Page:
A Question from Finland: "Mass" or "Liturgy"?
I was interested to get this e-mail from a writer in Finland:
Q: Do the western rite orthodox use the term "mass" or "liturgy"?
It's quite sad that the western rite isn't in wider use. I'm considering joining in the Orthodox Church and I'm accustomed to western masses. I wish the Church of Finland would also have a western rite...
A: Thank you so much for your question! I will try my best to answer you, but let me begin with this: if a Western Rite is not available, please don't let that deter you from joining the Orthodox Church. We are Orthodox first and celebrants of a canonically approved expression of Orthodoxy second. The Orthodox Church is your heart's home; I hope you'll investigate it carefully, whether you have the ability to worship in the Western Rite or not. And you might always prays Western Rite prayers in your home; the Monastic Diurnal and Monastic Breviary Matins are available from this distributor, and you can download St. Tikhon Rite Matins and Vespers (with music) here.
The answer to your question is, yes: the Eucharistic service in the Western Rite is called both "Mass" and "Liturgy." True, the term "Mass" is more common in the Western Rite and "Divine Liturgy" more common for the Byzantine, but one may hear the Western Rite service called the Divine Liturgy — e.g., "The Liturgy of St. Gregory," "St. Tikhon's Liturgy." Technically, the Orthodox Missal is the approved text of the Antiochian Western Rite Vicariate, and it uses the term "The Mass according to the Rite of Saint (Gregory/Tikhon)." My own preference is to call the Western Eucharistic service Mass and the Byzantine Liturgy, but I'm ambivalent either way.
One sometimes finds both terms used for the Byzantine rite, as well. For instance, the Byzantine service book Divine Prayers and Services by Fr. Seraphim Nassar (sometimes lovingly called "the five-pounder") regularly uses the term "Mass" instead of "Liturgy." (It also refers to Lent as "Quadragesima"; confusing, since that term, and all "The Gesima Sundays," have another meaning in Western liturgics.) Yet this book is still used by the Antiochian Archdiocese of North America. Undoubtedly, some Carpatho-Russians, OCA members, and others continue to use the term "Mass" for the Divine Liturgy of St. John Chrysostom.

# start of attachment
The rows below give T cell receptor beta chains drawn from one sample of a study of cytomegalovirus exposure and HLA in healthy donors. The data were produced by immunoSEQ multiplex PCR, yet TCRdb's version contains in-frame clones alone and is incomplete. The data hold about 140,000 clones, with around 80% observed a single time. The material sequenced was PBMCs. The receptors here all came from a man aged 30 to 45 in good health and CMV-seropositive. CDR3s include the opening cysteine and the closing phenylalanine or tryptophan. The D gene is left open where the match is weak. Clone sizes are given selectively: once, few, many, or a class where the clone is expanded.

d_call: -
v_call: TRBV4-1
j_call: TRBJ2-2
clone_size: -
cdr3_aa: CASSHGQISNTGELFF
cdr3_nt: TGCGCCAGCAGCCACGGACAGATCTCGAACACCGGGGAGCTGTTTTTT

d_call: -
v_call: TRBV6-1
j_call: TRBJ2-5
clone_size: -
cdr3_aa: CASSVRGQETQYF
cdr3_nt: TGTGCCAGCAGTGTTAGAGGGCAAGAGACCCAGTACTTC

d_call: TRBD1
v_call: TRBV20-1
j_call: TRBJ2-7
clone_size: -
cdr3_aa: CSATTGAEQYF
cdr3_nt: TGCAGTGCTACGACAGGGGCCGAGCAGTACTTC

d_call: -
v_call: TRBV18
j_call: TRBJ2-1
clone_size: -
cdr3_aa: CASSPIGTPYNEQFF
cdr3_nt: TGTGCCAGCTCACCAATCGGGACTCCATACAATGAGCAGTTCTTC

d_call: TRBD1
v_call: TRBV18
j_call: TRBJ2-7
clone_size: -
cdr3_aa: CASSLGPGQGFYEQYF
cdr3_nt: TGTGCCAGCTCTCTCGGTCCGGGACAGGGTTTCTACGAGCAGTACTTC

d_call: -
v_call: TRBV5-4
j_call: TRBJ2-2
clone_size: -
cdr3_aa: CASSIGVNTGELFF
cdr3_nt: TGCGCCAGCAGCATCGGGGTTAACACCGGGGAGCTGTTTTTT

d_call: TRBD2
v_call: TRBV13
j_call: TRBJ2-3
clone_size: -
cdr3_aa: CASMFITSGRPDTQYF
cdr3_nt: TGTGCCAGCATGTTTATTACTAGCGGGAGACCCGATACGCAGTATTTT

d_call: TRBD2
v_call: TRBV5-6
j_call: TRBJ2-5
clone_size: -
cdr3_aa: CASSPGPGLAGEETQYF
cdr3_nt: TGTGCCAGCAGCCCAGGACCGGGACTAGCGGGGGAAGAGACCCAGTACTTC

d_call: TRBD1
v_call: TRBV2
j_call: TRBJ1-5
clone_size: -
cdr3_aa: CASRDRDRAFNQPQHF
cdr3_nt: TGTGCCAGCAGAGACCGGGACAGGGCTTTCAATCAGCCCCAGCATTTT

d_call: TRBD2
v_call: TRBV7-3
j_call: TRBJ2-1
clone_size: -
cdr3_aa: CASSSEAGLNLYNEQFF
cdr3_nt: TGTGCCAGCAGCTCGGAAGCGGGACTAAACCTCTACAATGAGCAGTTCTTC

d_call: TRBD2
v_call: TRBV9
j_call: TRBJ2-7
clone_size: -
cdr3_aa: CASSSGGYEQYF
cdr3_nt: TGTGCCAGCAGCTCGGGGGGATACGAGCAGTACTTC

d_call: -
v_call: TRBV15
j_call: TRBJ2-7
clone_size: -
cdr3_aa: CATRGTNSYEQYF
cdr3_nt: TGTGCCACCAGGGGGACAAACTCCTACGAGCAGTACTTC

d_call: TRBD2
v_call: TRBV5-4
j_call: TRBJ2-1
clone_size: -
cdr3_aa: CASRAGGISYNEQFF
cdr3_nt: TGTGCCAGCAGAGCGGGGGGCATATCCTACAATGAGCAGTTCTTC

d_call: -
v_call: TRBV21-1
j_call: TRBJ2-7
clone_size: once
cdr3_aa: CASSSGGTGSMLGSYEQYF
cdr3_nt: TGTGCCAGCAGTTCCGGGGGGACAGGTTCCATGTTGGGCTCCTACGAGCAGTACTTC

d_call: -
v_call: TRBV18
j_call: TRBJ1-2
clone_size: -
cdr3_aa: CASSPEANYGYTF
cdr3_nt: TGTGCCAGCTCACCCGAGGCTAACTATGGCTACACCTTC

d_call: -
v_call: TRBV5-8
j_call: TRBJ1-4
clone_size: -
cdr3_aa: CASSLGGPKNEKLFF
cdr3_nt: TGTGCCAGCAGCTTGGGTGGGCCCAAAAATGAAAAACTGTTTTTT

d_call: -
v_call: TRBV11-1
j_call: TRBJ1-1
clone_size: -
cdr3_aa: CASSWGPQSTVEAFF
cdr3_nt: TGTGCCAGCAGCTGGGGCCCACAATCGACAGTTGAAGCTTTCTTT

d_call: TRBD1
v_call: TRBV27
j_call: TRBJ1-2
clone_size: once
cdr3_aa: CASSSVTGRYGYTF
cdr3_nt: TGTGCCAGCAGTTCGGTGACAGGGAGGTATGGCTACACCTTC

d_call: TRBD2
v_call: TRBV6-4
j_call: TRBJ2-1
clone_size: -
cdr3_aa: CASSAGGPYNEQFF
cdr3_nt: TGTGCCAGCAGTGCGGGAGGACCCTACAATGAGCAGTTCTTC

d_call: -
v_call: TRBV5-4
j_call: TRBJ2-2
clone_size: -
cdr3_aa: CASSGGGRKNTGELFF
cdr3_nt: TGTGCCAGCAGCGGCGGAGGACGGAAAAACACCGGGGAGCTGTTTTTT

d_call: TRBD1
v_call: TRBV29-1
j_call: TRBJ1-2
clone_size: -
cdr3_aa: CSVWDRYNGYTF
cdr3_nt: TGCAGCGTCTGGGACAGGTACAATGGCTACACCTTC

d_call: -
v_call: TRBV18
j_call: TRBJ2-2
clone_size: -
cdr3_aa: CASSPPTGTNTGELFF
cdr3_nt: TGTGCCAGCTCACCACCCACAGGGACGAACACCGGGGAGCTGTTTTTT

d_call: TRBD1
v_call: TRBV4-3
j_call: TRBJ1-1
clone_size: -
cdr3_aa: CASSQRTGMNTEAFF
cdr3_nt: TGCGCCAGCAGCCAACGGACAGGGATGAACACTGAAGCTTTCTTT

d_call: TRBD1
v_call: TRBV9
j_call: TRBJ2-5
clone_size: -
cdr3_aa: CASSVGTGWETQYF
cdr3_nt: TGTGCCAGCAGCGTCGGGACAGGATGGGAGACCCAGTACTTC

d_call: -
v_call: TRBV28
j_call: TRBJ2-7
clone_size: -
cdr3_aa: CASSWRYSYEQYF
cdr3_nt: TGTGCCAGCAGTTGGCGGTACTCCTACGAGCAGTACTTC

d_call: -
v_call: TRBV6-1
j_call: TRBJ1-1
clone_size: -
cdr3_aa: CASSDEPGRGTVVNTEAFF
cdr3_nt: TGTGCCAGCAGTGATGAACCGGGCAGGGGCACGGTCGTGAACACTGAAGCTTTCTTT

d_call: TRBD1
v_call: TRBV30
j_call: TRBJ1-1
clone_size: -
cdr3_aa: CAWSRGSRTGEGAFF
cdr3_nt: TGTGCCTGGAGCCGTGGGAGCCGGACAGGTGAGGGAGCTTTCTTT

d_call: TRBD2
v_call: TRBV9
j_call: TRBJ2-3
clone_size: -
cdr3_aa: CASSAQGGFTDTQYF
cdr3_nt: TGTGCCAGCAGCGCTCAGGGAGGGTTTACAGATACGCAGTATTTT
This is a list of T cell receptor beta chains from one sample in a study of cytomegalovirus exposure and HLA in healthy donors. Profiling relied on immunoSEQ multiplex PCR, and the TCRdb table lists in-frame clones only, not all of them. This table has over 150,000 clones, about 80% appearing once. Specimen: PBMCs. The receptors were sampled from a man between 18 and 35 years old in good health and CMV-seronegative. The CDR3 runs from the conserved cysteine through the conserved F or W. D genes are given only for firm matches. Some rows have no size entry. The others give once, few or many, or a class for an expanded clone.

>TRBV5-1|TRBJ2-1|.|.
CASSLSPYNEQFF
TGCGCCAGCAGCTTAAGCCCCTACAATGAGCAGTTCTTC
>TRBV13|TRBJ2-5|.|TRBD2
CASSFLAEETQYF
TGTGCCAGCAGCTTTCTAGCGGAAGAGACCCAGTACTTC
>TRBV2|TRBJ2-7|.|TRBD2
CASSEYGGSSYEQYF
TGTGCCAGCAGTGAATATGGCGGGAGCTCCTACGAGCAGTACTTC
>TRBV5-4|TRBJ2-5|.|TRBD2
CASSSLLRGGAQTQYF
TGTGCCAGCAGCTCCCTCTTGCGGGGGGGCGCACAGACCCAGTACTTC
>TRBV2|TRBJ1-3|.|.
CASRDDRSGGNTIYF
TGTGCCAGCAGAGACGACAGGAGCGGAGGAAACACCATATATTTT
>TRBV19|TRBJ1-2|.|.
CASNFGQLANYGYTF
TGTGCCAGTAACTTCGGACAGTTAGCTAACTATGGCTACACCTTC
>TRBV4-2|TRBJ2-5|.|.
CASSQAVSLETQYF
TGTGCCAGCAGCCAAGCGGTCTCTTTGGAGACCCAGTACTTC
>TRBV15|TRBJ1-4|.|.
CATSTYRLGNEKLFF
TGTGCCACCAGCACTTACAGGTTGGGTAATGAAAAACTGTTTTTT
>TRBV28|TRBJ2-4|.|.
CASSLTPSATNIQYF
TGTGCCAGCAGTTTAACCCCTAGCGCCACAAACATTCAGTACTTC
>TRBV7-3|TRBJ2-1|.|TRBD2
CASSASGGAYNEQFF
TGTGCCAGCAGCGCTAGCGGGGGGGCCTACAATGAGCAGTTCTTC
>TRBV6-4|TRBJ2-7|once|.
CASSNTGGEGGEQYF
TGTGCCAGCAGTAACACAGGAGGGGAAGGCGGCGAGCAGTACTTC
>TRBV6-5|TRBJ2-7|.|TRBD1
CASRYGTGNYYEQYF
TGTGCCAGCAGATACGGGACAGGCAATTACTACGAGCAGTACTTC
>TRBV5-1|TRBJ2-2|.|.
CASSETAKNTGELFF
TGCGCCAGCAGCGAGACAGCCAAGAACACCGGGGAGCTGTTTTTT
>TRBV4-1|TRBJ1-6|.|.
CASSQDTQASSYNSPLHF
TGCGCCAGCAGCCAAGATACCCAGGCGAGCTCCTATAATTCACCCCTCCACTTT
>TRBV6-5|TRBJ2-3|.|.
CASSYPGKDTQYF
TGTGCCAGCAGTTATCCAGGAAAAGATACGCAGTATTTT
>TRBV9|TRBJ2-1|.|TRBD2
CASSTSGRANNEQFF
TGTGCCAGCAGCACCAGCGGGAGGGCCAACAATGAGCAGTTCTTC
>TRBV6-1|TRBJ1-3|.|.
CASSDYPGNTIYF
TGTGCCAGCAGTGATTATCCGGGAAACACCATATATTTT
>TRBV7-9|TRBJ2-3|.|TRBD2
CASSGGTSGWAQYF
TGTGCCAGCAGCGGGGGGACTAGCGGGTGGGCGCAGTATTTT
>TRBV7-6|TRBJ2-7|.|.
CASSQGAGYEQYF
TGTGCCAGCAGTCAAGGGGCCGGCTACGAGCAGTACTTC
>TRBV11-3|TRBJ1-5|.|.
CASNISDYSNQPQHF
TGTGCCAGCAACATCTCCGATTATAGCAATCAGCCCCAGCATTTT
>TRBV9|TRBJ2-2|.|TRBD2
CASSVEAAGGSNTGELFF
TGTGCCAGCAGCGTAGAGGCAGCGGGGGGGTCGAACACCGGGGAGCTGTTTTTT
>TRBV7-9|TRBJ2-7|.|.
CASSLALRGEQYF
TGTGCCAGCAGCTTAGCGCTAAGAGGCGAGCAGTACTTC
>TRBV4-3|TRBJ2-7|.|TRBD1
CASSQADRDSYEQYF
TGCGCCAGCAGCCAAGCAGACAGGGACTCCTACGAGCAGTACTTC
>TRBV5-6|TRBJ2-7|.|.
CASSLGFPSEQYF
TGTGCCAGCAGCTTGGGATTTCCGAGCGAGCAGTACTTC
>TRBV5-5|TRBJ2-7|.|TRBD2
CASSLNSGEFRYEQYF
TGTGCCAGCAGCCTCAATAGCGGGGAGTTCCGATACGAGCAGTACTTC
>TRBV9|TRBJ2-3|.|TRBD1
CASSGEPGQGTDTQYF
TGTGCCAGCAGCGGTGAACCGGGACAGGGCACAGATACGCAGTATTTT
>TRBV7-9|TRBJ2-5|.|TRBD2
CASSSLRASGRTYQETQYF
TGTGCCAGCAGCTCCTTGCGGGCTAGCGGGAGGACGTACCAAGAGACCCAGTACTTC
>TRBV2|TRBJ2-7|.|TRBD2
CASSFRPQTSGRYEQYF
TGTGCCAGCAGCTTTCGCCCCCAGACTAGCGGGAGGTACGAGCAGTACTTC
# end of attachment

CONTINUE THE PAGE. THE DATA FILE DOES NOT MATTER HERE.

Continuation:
There should be little concern about which term we use: both are ancient. What no one should countenance is the common misconception that the term "Mass" is some kind of post-Schism Roman abuse that Orthodox Christians should never utter except when adjoined with the word "anathema!" The Catholic Encyclopedia gives some background on the term: "The word Mass (missa) first established itself as the general designation for the Eucharistic Sacrifice in the West after the time of Pope Gregory the Great (d. 604)." In fact, St. Ambrose of Milan used the Latin phrase in a letter to his sister, Marcellina (Letter XX).
I'll let Fr. Michael Keiser have the final word, through this quotation from his book, Offering the Lamb: Reflections on the Western Rite Mass in the Orthodox Church:
The two names that are most commonly used among Orthodox Western Rite to describe the Eucharistic gathering are the Mass and the Divine Liturgy. I do not think one is necessarily more appropriate than the other, but it is important to understand that the Mass is not a late Roman Catholic innovation, but an Orthodox designation that was used by Orthodox Christians for centuries prior to the schism between the East and the West...What a blessing it would be if we could rejoice in the richness and diversity of Holy Tradition, as expressed in the names we used for the holy and common action that forms the center of the Orthodox Christian life: the Mass, the Divine Liturgy, and all the other words and rites that remind us of the rich tapestry that is the experience of the universal and True Faith. (pp. 8-10, 10).(P.S.: I'm truly sorry it took me so long to answer, and I'm sorry for posting your comment and your question here. Usually, I just post one or the other. I'm humbled that you asked for my poor response. Thank you for stopping by this blog; we hope you'll return regularly. And please keep us informed about the Church in Finland!)